How to Set-up a Budget After College

Putting together a budget as you begin your career, starting a new job making probably more than you’ve ever made before, moving out of your parents’ home, signing a lease for your first apartment that you are solely responsible for, can all be a bit daunting but can also start you on a path for financial success.

It’s not always about how much you make.  Living within or below your means can make all the difference.  Start now to build good money habits for financial security. Ideally, you want to setup your estimated budget before you sign a lease or start looking for apartments as this will help you determine what you can afford.

Setting up a budget can be simpler than you might think.

Start with income.
How much money are you going to make after taxes are paid?  Be sure to subtract federal, state, and local taxes, as well as Social Security and Medicare or state retirement, as well as any deductions for health insurance. This is your “net pay,” available to spend.

Now look at your expenses.
Rent, utilities (including internet, cable, or streaming services), gas, groceries, and supplies, dining out, entertainment,  insurance (car, home/renters), clothing.  Don’t forget about loan payments such as car or student loans.  Ideally, you want to have some left over ($100-$200 or more per month) to put in savings.

Review your past expenses on your bank statements or credit cards to see how much you typically spend or if you are forgetting to include anything.  While some categories (like eating out or buying clothing), may vary by month, look at the last three or six months and use the average. This can also help you look at areas that you may be able to cut back on.

Income-Expense Guidelines

As you are starting out, try to use these guidelines to manage your income and expenses.  70% of your income is used for your living expenses – monthly bills, food, etc.  20% of your income is used to reduce debt or build up savings. 10% of your income is used to create capital for investment or future use.

If you find that you don’t have enough left to contribute to savings, or if you are spending more than you make, you need to make some changes quickly.  Review expenses to see what can be reduced.

Ways to Reduce Expenses

  • Try not eating out as often, or, choose less expensive restaurants.
  • Make your coffee at home and treat yourself occasionally to your expensive, fancy coffee drink.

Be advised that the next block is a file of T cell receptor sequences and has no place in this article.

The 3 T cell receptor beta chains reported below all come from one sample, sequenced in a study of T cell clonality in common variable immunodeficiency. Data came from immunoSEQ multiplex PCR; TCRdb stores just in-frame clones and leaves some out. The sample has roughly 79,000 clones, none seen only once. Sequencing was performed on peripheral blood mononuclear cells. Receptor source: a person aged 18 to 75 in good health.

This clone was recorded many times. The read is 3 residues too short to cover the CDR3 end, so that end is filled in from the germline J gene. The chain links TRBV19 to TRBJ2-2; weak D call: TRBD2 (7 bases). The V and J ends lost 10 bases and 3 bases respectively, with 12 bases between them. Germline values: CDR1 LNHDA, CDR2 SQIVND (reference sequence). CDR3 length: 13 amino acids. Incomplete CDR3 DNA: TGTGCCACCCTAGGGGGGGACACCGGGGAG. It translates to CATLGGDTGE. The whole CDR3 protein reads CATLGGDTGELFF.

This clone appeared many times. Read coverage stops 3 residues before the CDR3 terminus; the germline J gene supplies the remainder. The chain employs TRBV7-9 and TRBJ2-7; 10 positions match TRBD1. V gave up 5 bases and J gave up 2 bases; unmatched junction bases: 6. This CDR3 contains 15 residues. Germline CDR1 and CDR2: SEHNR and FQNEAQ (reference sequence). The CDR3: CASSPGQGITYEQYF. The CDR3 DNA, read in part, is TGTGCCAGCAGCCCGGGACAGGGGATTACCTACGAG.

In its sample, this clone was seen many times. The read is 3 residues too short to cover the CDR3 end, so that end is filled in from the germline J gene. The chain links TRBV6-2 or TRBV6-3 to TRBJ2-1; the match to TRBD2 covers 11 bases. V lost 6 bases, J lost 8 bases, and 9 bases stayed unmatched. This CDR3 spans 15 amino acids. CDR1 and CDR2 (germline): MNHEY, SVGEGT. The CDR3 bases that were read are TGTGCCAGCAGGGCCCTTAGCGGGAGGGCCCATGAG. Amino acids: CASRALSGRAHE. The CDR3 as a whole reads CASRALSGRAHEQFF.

• Look for digital coupons or discounts when purchasing groceries or clothing
  • Reduce streaming costs or other subscriptions
  • Use GasBuddy or similar apps to find the least expensive gas when filling up.

If you are way over budget, then you need to look for a less expensive place to live or share an apartment with someone else.

Saving Money is Essential

While you may think you can put off saving, it is important not to neglect this.  There are two steps to starting your savings journey:

  • First, build up an Emergency Fund to support an expensive car repair or other unexpected expense. You’ll have the funds to pay for it without incurring more debt.
  • Once the Emergency Fund is built, start your Long-Term Savings Account. This will provide money for future purchases such as a home, new car, or a nice vacation.

This is such an exciting time in your life! Start now to build good financial habits.

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Profile photo of Penny Wasem, CPA, CFP, PFS, owner of Lifetime Financial Planning Solutions in Lancaster, Ohio.

By Penny Wasem, CPA, CFP, PFS

Penny L. Wasem is the owner of Lifetime Financial Planning Solutions, LLC. A summa cum laude graduate of Ohio University, Penny earned a Bachelor of Business Administration with focus in accounting and mathematics. She serves on the board of The Fairfield Medical Center Foundation, is a member of the Investment Committee of The Fairfield County Foundation and has been active on many non-profit boards in the community. Penny lives in Lancaster with her husband Eric Hubbard and is parent to Clark and Olivia Hubbard.